Marcos returned to Earth on the night of April 8, at 20h56 Brasilia time, April 9th ​ Kazakhstan time.

configuration of the 14-Bis on its first flight.

with this model S=D won the cup Archdeacon - flew on October 23 1906 60m at 3m high

With this model S=D has addapted his latest invention, the Aileron - On November 12 1906, flew 220m  at 60 m high

S=D also invented the engine starter device for 14-Bis

sexta-feira, 20 de julho de 2012

Santos Dumont Doodle

I really enjoyed the homage paid by Google today for the birthday of Alberto Santos-Dumont. This is perhaps Brazil's most relevant personality, which stand to be the rightful inventor of autonomous aircraft heavier than air.

Leaving that polemic aside, I would like to salute Google initiative.


sexta-feira, 15 de junho de 2012

The science behind involucres and valves of Santos=Dumont Dirigibles

Santos=Dumont used the ascensional force of hydrogen in almost all of his dirigibles. Unlike modern balloons that make use of hot air, the hydrogen envelopes were sealed and the internal pressure should be controlled through valves.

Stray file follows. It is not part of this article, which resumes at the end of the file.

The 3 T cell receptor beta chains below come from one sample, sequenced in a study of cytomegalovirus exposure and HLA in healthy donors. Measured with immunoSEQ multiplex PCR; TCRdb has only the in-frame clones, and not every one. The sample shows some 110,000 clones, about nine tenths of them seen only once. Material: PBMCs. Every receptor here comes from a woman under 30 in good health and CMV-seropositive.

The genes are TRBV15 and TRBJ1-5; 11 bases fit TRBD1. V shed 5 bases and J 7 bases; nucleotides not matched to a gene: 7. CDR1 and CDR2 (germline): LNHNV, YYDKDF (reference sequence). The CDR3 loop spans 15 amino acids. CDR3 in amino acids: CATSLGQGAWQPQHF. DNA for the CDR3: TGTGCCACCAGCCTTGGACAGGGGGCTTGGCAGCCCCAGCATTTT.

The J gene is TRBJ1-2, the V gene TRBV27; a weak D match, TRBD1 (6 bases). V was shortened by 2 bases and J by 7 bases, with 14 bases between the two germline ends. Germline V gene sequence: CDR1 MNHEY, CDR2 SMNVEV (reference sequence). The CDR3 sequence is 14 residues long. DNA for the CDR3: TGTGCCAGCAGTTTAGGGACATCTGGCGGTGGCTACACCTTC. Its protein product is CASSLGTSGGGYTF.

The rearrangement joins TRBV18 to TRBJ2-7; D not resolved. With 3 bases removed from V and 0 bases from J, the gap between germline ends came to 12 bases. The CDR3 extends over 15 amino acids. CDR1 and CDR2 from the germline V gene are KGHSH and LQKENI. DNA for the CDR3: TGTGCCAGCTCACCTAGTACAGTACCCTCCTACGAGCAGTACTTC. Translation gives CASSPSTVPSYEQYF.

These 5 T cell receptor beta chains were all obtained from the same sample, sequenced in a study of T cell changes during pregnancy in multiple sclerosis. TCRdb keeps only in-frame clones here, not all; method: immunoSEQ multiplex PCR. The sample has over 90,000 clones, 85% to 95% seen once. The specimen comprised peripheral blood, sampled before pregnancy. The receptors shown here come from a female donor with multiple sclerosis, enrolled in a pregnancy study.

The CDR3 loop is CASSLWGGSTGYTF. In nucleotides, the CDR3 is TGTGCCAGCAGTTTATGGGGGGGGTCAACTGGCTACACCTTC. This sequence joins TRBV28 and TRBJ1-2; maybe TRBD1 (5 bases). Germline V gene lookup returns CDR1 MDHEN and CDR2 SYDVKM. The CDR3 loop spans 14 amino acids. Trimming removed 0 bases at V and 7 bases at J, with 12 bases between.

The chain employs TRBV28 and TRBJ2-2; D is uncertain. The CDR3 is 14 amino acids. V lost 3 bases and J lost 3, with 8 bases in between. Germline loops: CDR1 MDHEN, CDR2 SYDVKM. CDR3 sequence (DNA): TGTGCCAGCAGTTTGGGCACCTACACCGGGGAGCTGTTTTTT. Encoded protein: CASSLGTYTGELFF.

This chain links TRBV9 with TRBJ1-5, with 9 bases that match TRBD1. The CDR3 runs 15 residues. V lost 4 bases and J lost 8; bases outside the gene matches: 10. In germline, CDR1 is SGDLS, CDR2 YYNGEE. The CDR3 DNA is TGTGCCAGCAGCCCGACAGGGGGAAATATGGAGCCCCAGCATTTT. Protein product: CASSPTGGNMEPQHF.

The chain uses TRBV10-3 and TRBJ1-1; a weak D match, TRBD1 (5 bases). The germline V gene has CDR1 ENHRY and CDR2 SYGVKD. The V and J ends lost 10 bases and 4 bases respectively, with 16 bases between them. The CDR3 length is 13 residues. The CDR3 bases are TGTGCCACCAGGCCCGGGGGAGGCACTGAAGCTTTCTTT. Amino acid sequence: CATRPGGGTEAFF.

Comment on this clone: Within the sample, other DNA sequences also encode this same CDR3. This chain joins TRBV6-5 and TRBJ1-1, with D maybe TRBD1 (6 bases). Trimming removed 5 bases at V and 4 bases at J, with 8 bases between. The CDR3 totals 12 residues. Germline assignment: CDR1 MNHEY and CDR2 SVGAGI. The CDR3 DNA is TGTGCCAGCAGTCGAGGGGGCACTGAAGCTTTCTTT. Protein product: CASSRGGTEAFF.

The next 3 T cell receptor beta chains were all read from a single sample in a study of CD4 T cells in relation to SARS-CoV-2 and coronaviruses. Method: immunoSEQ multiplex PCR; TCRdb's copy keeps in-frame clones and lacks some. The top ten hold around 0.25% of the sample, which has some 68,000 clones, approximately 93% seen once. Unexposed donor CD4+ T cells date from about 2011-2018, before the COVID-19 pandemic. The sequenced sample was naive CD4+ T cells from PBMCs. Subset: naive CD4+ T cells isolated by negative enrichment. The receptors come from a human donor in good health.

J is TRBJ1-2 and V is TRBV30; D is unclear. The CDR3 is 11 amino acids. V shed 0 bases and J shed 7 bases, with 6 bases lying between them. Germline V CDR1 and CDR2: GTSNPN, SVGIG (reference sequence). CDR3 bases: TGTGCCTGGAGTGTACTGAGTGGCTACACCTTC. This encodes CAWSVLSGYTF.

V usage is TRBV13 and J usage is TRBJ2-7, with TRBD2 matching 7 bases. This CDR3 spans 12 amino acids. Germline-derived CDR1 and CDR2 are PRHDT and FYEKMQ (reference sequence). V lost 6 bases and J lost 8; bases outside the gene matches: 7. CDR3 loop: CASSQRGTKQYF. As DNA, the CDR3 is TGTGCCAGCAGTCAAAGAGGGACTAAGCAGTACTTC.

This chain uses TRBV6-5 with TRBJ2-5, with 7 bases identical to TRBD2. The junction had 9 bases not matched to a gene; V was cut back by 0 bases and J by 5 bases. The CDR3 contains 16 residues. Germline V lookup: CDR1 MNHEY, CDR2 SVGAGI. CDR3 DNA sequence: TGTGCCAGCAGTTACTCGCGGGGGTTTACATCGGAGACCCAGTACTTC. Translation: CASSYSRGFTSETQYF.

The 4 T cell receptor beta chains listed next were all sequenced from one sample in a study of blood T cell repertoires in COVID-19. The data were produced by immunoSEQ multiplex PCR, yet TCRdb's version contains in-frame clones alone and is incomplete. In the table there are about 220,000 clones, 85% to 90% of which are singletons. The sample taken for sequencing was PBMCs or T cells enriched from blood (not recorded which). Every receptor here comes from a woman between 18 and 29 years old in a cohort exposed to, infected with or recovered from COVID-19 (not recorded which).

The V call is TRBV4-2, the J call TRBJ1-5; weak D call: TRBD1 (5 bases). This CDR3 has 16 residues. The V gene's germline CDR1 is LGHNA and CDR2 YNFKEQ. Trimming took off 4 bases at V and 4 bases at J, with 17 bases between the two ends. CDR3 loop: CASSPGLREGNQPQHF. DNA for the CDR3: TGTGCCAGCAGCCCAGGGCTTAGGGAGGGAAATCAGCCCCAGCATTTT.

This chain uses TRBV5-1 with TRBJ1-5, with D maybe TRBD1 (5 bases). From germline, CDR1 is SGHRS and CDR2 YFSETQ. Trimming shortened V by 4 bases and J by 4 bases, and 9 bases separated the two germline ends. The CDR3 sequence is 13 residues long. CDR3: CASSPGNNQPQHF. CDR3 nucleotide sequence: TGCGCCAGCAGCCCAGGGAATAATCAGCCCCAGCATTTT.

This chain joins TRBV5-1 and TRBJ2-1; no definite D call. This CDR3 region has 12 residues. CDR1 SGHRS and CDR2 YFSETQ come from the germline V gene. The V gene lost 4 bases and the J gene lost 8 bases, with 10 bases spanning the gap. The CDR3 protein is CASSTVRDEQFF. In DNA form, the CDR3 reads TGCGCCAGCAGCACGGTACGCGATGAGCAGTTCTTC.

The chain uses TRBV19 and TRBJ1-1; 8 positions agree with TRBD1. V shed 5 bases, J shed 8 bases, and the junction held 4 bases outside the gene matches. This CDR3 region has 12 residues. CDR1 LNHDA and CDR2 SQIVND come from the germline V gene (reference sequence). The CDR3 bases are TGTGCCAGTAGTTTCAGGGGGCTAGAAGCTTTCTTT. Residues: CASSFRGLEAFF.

The technology of gas balloons is quite old; this Illustration from the late 19th century shows Jacques Charles performing an experience with the first hydrogen gas balloon in August, 27th 1783, at the Champ de Mars, Paris.

The system to obtain hydrogen was invented by French balloonist and manufacturer Gabriel Yon (1835-1894). It consisted of placing a bit of iron filings in dilute sulfuric acid inside two large tanks. Hydrogen bubbles were formed and pumped through tubes inside the water to be cleaned of impurities. Finally it was stored in a steel tank under pressure.

The association hydrogen envelope and petrol explosion engines was very dangerous, dozens of hydrogen dirigibles exploded or burned in the years, the most famous of them was the Hindenburg disaster that took place on May 6, 1937, as the German passenger airship LZ 129 Hindenburg caught fire and was destroyed during its attempt to dock at the Lakehurst Naval Air Station killing 35 people.

This High-speed videography at thousand frames per second makes it possible to observe in detail the sequence of events after the balloon has been lit with a match.
Santos=Dumont made use of the technology available at that time to create dirigibles very safe with regard to anti-flammability and the most perfect envelope was used in his Dirigible Number 6.